Course Content and Outcomes Guide for WS 101 Effective Fall 2021
- Course Number:
- WS 101
- Course Title:
- Women's Studies
- Credit Hours:
- Lecture Hours:
- Lecture/Lab Hours:
- Lab Hours:
- Special Fee:
Intended Outcomes for the course
Upon completion of the course students should be able to:
- Describe intersectional feminist understandings of personal, structural, and historical patterns and events.
- Analyze ways that systems of power, privilege and oppression are created and maintained by social, cultural economic, and historical forces.
- Analyze the influences that systems of oppression have on diverse women’s lives.
- Describe the relationship of gender to power and inequality, with an emphasis on intersections with class, race, ability, age, and sexuality.
- Communicate effectively in writing, speaking, and collaborating.
Students completing an associate degree at Portland Community College will be able to reflect on one’s work or competencies to make connections between course content and lived experience.
General education philosophy statement
This course aligns with the PCC General Education philosophy by providing an appreciation of history both from a global perspective and from a personal perspective, including an awareness of the role played by gender and by various cultures, This course also provides an understanding of the ethical and social requirements of responsible participation in society. It accomplishes these goals by centering intersectional feminism and analyzing the creation and maintenance of systems of oppression such as sexism, heterosexism, cissexism, racism, classism, ableism, among others.
Students completing an associate degree at Portland Community College will be able to analyze and evaluate how cultural systems relate to broader social dynamics.
Outcome Assessment Strategies
Student mastery of outcomes may be assessed by any combination of the following:
- Written or oral assignments
- Objective or essay examinations
- Research projects
- Participation in class discussions, small group activities, exercises, or role plays
- Performances or plays
- Oral or visual presentations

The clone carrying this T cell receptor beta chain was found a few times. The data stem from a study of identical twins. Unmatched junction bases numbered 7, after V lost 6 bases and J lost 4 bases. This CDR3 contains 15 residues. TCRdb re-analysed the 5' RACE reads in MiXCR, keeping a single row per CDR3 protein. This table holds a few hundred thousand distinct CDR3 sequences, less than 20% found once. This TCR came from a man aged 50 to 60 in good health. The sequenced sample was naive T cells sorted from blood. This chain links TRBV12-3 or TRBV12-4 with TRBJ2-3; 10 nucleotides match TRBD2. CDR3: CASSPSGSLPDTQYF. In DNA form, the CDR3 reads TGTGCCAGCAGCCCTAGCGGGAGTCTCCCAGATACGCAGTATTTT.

- Service learning activities
- Classroom attendance
- Participating in or organizing community or professional events
Course Content (Themes, Concepts, Issues and Skills)
Themes, Competencies and Skills
- Reflect on the impact of gender on the lives of women in the United States and/or other culture.
- Articulate ways in which gender roles are socially constructed and how these roles shape the lives of people in both subordinate and dominant positions and how these roles can be revisioned.
Themes, Concepts, Issues
Instructors teaching WS101 will include:
- empowering women
- patriarchy, sexism, oppression
- racism, classism, homophobia
- social control, socialization, conformity
- social construction of knowledge
- body image
- gender role socialization
- family and intimate relationships
- health and reproductive rights
- sexuality and sexual identity
- women and economics
Instructors teaching WS101 may include
- first, second, and third wave feminism
- essentialism, constructivism
- ageism, ableism
- history of feminism in the United States
- women in the arts and media
- spiritual expressions and religions traditions
- origins of gender roles
- women and the environment
- women and the justice system
- language and communication
- mental health
- women and politics
- women and sports
Proposed revision (9/30/2020):
power, access, privilege
racism, transphobia, classism, homophobia, ageism, ableism fatphobia and other patterns of oppression
women and economics
women and work (paid and unpaid)
family and intimate relationships
health and reproductive rights
sexualities and sexual identities
social control, socialization, conformity
social construction of knowledge
gender role socialization
origins of gender roles
women and politics
women in the arts and media
women and the environment
women and the legal system
language and communication
Colonialism, imperialism and xenophobia
history of feminism in the United States
spiritual expressions and religious traditions